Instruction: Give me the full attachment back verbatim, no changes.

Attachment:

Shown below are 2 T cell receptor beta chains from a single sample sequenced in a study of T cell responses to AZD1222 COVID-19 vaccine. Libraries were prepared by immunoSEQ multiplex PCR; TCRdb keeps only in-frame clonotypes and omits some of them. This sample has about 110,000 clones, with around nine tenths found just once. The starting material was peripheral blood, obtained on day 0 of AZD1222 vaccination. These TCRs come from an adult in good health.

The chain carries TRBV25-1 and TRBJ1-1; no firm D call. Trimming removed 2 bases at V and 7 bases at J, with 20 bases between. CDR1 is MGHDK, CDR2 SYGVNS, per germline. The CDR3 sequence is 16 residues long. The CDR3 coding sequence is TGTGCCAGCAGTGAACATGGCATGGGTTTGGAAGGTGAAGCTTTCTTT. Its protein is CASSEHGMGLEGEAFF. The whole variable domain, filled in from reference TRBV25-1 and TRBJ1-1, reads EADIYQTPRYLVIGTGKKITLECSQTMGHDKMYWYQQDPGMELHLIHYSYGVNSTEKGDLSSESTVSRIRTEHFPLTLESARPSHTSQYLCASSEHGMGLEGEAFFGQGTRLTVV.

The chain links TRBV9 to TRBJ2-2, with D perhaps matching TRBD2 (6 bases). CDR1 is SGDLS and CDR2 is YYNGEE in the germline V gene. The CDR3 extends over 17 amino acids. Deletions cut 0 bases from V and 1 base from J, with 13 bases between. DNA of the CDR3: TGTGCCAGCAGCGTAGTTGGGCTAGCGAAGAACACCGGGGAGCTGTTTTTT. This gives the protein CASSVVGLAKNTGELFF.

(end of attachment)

Shown below are 2 T cell receptor beta chains from a single sample sequenced in a study of T cell responses to AZD1222 COVID-19 vaccine. Libraries were prepared by immunoSEQ multiplex PCR; TCRdb keeps only in-frame clonotypes and omits some of them. This sample has about 110,000 clones, with around nine tenths found just once. The starting material was peripheral blood, obtained on day 0 of AZD1222 vaccination. These TCRs come from an adult in good health.

The chain carries TRBV25-1 and TRBJ1-1; no firm D call. Trimming removed 2 bases at V and 7 bases at J, with 20 bases between. CDR1 is MGHDK, CDR2 SYGVNS, per germline. The CDR3 sequence is 16 residues long. The CDR3 coding sequence is TGTGCCAGCAGTGAACATGGCATGGGTTTGGAAGGTGAAGCTTTCTTT. Its protein is CASSEHGMGLEGEAFF. The whole variable domain, filled in from reference TRBV25-1 and TRBJ1-1, reads EADIYQTPRYLVIGTGKKITLECSQTMGHDKMYWYQQDPGMELHLIHYSYGVNSTEKGDLSSESTVSRIRTEHFPLTLESARPSHTSQYLCASSEHGMGLEGEAFFGQGTRLTVV.

The chain links TRBV9 to TRBJ2-2, with D perhaps matching TRBD2 (6 bases). CDR1 is SGDLS and CDR2 is YYNGEE in the germline V gene. The CDR3 extends over 17 amino acids. Deletions cut 0 bases from V and 1 base from J, with 13 bases between. DNA of the CDR3: TGTGCCAGCAGCGTAGTTGGGCTAGCGAAGAACACCGGGGAGCTGTTTTTT. This gives the protein CASSVVGLAKNTGELFF.